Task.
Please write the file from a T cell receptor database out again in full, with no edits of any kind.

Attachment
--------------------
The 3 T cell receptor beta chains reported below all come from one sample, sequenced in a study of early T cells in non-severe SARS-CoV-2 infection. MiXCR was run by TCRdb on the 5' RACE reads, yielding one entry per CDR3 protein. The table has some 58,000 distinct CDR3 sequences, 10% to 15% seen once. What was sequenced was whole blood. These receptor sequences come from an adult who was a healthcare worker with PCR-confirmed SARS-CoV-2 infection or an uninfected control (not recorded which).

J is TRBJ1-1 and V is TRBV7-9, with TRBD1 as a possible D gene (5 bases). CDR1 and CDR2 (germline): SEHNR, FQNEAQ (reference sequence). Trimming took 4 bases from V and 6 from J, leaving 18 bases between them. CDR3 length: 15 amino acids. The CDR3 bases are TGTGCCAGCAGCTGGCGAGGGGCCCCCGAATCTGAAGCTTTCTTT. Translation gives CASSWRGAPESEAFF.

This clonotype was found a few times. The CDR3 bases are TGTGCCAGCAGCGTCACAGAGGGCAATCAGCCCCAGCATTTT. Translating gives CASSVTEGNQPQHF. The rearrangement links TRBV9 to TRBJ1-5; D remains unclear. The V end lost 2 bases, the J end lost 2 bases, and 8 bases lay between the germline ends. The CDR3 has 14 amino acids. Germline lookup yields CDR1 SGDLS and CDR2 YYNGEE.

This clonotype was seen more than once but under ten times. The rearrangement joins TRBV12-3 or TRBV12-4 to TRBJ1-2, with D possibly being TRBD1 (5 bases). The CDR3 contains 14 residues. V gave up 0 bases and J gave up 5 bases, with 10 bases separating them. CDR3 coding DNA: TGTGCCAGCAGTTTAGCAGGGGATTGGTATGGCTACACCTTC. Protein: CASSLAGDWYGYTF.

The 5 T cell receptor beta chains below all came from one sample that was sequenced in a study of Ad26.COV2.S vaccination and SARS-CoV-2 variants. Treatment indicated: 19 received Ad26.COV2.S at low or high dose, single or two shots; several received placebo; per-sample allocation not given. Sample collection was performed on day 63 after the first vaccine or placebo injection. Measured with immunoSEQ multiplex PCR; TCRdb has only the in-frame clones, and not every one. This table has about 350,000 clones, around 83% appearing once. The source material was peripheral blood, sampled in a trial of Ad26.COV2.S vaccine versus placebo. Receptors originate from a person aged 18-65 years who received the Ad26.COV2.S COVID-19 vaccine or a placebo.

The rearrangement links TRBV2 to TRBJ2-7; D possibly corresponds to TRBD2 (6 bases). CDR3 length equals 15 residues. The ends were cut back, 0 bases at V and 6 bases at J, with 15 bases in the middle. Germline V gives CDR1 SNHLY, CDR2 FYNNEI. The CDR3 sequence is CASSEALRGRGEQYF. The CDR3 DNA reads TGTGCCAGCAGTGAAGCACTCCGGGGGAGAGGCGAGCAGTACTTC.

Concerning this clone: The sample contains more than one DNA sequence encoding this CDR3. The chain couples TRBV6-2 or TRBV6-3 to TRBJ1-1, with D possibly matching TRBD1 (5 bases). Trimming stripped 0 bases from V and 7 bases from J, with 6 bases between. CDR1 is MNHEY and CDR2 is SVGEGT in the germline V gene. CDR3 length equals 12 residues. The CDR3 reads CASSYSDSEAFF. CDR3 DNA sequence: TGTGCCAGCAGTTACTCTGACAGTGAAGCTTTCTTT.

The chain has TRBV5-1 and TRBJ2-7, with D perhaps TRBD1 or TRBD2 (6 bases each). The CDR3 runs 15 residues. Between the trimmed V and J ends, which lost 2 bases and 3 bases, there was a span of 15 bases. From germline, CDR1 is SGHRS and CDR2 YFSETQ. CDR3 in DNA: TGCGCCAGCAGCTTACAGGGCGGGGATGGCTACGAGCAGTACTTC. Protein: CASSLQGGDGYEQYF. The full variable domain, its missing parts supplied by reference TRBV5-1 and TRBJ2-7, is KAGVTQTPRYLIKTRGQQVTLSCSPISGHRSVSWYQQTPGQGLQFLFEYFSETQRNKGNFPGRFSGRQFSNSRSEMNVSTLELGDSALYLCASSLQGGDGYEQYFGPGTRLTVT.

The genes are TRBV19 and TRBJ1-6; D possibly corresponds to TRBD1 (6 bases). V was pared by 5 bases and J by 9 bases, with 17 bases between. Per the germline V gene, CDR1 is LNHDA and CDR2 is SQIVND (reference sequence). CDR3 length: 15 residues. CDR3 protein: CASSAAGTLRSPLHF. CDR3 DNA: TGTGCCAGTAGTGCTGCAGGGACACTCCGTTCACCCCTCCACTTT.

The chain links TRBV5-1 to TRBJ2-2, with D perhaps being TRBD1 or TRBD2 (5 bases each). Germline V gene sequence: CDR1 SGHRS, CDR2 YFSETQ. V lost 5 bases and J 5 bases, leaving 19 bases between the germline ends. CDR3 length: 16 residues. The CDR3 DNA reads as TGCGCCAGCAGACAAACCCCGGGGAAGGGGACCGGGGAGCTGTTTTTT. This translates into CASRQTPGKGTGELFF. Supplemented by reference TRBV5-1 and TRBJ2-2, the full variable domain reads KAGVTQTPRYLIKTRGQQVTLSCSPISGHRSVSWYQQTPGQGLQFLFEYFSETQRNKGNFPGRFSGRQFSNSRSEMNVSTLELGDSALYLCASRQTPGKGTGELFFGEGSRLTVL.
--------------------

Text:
The 3 T cell receptor beta chains reported below all come from one sample, sequenced in a study of early T cells in non-severe SARS-CoV-2 infection. MiXCR was run by TCRdb on the 5' RACE reads, yielding one entry per CDR3 protein. The table has some 58,000 distinct CDR3 sequences, 10% to 15% seen once. What was sequenced was whole blood. These receptor sequences come from an adult who was a healthcare worker with PCR-confirmed SARS-CoV-2 infection or an uninfected control (not recorded which).

J is TRBJ1-1 and V is TRBV7-9, with TRBD1 as a possible D gene (5 bases). CDR1 and CDR2 (germline): SEHNR, FQNEAQ (reference sequence). Trimming took 4 bases from V and 6 from J, leaving 18 bases between them. CDR3 length: 15 amino acids. The CDR3 bases are TGTGCCAGCAGCTGGCGAGGGGCCCCCGAATCTGAAGCTTTCTTT. Translation gives CASSWRGAPESEAFF.

This clonotype was found a few times. The CDR3 bases are TGTGCCAGCAGCGTCACAGAGGGCAATCAGCCCCAGCATTTT. Translating gives CASSVTEGNQPQHF. The rearrangement links TRBV9 to TRBJ1-5; D remains unclear. The V end lost 2 bases, the J end lost 2 bases, and 8 bases lay between the germline ends. The CDR3 has 14 amino acids. Germline lookup yields CDR1 SGDLS and CDR2 YYNGEE.

This clonotype was seen more than once but under ten times. The rearrangement joins TRBV12-3 or TRBV12-4 to TRBJ1-2, with D possibly being TRBD1 (5 bases). The CDR3 contains 14 residues. V gave up 0 bases and J gave up 5 bases, with 10 bases separating them. CDR3 coding DNA: TGTGCCAGCAGTTTAGCAGGGGATTGGTATGGCTACACCTTC. Protein: CASSLAGDWYGYTF.

The 5 T cell receptor beta chains below all came from one sample that was sequenced in a study of Ad26.COV2.S vaccination and SARS-CoV-2 variants. Treatment indicated: 19 received Ad26.COV2.S at low or high dose, single or two shots; several received placebo; per-sample allocation not given. Sample collection was performed on day 63 after the first vaccine or placebo injection. Measured with immunoSEQ multiplex PCR; TCRdb has only the in-frame clones, and not every one. This table has about 350,000 clones, around 83% appearing once. The source material was peripheral blood, sampled in a trial of Ad26.COV2.S vaccine versus placebo. Receptors originate from a person aged 18-65 years who received the Ad26.COV2.S COVID-19 vaccine or a placebo.

The rearrangement links TRBV2 to TRBJ2-7; D possibly corresponds to TRBD2 (6 bases). CDR3 length equals 15 residues. The ends were cut back, 0 bases at V and 6 bases at J, with 15 bases in the middle. Germline V gives CDR1 SNHLY, CDR2 FYNNEI. The CDR3 sequence is CASSEALRGRGEQYF. The CDR3 DNA reads TGTGCCAGCAGTGAAGCACTCCGGGGGAGAGGCGAGCAGTACTTC.

Concerning this clone: The sample contains more than one DNA sequence encoding this CDR3. The chain couples TRBV6-2 or TRBV6-3 to TRBJ1-1, with D possibly matching TRBD1 (5 bases). Trimming stripped 0 bases from V and 7 bases from J, with 6 bases between. CDR1 is MNHEY and CDR2 is SVGEGT in the germline V gene. CDR3 length equals 12 residues. The CDR3 reads CASSYSDSEAFF. CDR3 DNA sequence: TGTGCCAGCAGTTACTCTGACAGTGAAGCTTTCTTT.

The chain has TRBV5-1 and TRBJ2-7, with D perhaps TRBD1 or TRBD2 (6 bases each). The CDR3 runs 15 residues. Between the trimmed V and J ends, which lost 2 bases and 3 bases, there was a span of 15 bases. From germline, CDR1 is SGHRS and CDR2 YFSETQ. CDR3 in DNA: TGCGCCAGCAGCTTACAGGGCGGGGATGGCTACGAGCAGTACTTC. Protein: CASSLQGGDGYEQYF. The full variable domain, its missing parts supplied by reference TRBV5-1 and TRBJ2-7, is KAGVTQTPRYLIKTRGQQVTLSCSPISGHRSVSWYQQTPGQGLQFLFEYFSETQRNKGNFPGRFSGRQFSNSRSEMNVSTLELGDSALYLCASSLQGGDGYEQYFGPGTRLTVT.

The genes are TRBV19 and TRBJ1-6; D possibly corresponds to TRBD1 (6 bases). V was pared by 5 bases and J by 9 bases, with 17 bases between. Per the germline V gene, CDR1 is LNHDA and CDR2 is SQIVND (reference sequence). CDR3 length: 15 residues. CDR3 protein: CASSAAGTLRSPLHF. CDR3 DNA: TGTGCCAGTAGTGCTGCAGGGACACTCCGTTCACCCCTCCACTTT.

The chain links TRBV5-1 to TRBJ2-2, with D perhaps being TRBD1 or TRBD2 (5 bases each). Germline V gene sequence: CDR1 SGHRS, CDR2 YFSETQ. V lost 5 bases and J 5 bases, leaving 19 bases between the germline ends. CDR3 length: 16 residues. The CDR3 DNA reads as TGCGCCAGCAGACAAACCCCGGGGAAGGGGACCGGGGAGCTGTTTTTT. This translates into CASRQTPGKGTGELFF. Supplemented by reference TRBV5-1 and TRBJ2-2, the full variable domain reads KAGVTQTPRYLIKTRGQQVTLSCSPISGHRSVSWYQQTPGQGLQFLFEYFSETQRNKGNFPGRFSGRQFSNSRSEMNVSTLELGDSALYLCASRQTPGKGTGELFFGEGSRLTVL.